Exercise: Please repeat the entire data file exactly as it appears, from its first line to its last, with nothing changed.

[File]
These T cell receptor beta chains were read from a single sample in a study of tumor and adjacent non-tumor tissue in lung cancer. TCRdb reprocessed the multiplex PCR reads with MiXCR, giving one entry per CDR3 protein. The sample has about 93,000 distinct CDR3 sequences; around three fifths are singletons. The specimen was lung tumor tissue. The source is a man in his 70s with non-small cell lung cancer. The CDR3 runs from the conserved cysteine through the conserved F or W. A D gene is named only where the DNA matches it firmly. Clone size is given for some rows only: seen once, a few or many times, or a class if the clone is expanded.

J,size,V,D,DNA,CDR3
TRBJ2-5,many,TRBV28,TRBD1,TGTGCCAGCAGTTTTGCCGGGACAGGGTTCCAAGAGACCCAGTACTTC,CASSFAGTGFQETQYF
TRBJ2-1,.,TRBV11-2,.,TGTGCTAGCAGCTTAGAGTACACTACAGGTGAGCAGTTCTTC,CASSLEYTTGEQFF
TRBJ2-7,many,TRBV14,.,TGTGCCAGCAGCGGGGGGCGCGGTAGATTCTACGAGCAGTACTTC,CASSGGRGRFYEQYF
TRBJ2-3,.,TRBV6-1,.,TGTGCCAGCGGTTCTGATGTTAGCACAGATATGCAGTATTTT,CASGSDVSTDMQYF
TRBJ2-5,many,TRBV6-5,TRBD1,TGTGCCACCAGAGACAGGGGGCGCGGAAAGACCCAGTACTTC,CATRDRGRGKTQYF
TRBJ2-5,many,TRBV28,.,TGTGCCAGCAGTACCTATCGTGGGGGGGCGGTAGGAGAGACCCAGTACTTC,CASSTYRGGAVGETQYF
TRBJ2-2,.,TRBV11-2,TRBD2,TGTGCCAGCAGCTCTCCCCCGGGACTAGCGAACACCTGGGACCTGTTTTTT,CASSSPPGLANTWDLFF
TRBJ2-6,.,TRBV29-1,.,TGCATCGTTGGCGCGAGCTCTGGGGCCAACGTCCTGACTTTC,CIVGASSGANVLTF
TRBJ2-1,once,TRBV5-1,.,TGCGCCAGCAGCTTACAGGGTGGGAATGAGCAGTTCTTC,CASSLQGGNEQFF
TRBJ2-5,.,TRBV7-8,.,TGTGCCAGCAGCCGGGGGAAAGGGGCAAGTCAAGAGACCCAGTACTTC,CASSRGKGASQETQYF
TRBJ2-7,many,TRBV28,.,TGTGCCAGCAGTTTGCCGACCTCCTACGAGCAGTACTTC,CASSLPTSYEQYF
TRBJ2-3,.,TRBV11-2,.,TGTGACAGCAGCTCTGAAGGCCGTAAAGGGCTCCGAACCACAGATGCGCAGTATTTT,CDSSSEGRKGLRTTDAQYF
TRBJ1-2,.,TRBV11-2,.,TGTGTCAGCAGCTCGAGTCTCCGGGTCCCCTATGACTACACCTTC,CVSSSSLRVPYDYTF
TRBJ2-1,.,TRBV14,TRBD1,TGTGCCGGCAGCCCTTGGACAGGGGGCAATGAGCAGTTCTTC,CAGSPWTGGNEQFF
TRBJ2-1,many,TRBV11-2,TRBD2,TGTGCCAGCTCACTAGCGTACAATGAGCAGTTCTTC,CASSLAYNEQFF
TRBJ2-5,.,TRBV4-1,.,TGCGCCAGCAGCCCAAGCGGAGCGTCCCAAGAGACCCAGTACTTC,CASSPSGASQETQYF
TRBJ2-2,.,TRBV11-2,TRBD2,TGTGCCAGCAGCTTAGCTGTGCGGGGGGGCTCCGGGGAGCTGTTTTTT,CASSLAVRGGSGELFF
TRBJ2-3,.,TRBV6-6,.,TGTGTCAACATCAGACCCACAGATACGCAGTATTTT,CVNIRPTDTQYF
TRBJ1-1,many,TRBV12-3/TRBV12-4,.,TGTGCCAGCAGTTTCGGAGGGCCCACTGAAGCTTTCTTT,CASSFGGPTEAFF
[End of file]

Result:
These T cell receptor beta chains were read from a single sample in a study of tumor and adjacent non-tumor tissue in lung cancer. TCRdb reprocessed the multiplex PCR reads with MiXCR, giving one entry per CDR3 protein. The sample has about 93,000 distinct CDR3 sequences; around three fifths are singletons. The specimen was lung tumor tissue. The source is a man in his 70s with non-small cell lung cancer. The CDR3 runs from the conserved cysteine through the conserved F or W. A D gene is named only where the DNA matches it firmly. Clone size is given for some rows only: seen once, a few or many times, or a class if the clone is expanded.

J,size,V,D,DNA,CDR3
TRBJ2-5,many,TRBV28,TRBD1,TGTGCCAGCAGTTTTGCCGGGACAGGGTTCCAAGAGACCCAGTACTTC,CASSFAGTGFQETQYF
TRBJ2-1,.,TRBV11-2,.,TGTGCTAGCAGCTTAGAGTACACTACAGGTGAGCAGTTCTTC,CASSLEYTTGEQFF
TRBJ2-7,many,TRBV14,.,TGTGCCAGCAGCGGGGGGCGCGGTAGATTCTACGAGCAGTACTTC,CASSGGRGRFYEQYF
TRBJ2-3,.,TRBV6-1,.,TGTGCCAGCGGTTCTGATGTTAGCACAGATATGCAGTATTTT,CASGSDVSTDMQYF
TRBJ2-5,many,TRBV6-5,TRBD1,TGTGCCACCAGAGACAGGGGGCGCGGAAAGACCCAGTACTTC,CATRDRGRGKTQYF
TRBJ2-5,many,TRBV28,.,TGTGCCAGCAGTACCTATCGTGGGGGGGCGGTAGGAGAGACCCAGTACTTC,CASSTYRGGAVGETQYF
TRBJ2-2,.,TRBV11-2,TRBD2,TGTGCCAGCAGCTCTCCCCCGGGACTAGCGAACACCTGGGACCTGTTTTTT,CASSSPPGLANTWDLFF
TRBJ2-6,.,TRBV29-1,.,TGCATCGTTGGCGCGAGCTCTGGGGCCAACGTCCTGACTTTC,CIVGASSGANVLTF
TRBJ2-1,once,TRBV5-1,.,TGCGCCAGCAGCTTACAGGGTGGGAATGAGCAGTTCTTC,CASSLQGGNEQFF
TRBJ2-5,.,TRBV7-8,.,TGTGCCAGCAGCCGGGGGAAAGGGGCAAGTCAAGAGACCCAGTACTTC,CASSRGKGASQETQYF
TRBJ2-7,many,TRBV28,.,TGTGCCAGCAGTTTGCCGACCTCCTACGAGCAGTACTTC,CASSLPTSYEQYF
TRBJ2-3,.,TRBV11-2,.,TGTGACAGCAGCTCTGAAGGCCGTAAAGGGCTCCGAACCACAGATGCGCAGTATTTT,CDSSSEGRKGLRTTDAQYF
TRBJ1-2,.,TRBV11-2,.,TGTGTCAGCAGCTCGAGTCTCCGGGTCCCCTATGACTACACCTTC,CVSSSSLRVPYDYTF
TRBJ2-1,.,TRBV14,TRBD1,TGTGCCGGCAGCCCTTGGACAGGGGGCAATGAGCAGTTCTTC,CAGSPWTGGNEQFF
TRBJ2-1,many,TRBV11-2,TRBD2,TGTGCCAGCTCACTAGCGTACAATGAGCAGTTCTTC,CASSLAYNEQFF
TRBJ2-5,.,TRBV4-1,.,TGCGCCAGCAGCCCAAGCGGAGCGTCCCAAGAGACCCAGTACTTC,CASSPSGASQETQYF
TRBJ2-2,.,TRBV11-2,TRBD2,TGTGCCAGCAGCTTAGCTGTGCGGGGGGGCTCCGGGGAGCTGTTTTTT,CASSLAVRGGSGELFF
TRBJ2-3,.,TRBV6-6,.,TGTGTCAACATCAGACCCACAGATACGCAGTATTTT,CVNIRPTDTQYF
TRBJ1-1,many,TRBV12-3/TRBV12-4,.,TGTGCCAGCAGTTTCGGAGGGCCCACTGAAGCTTTCTTT,CASSFGGPTEAFF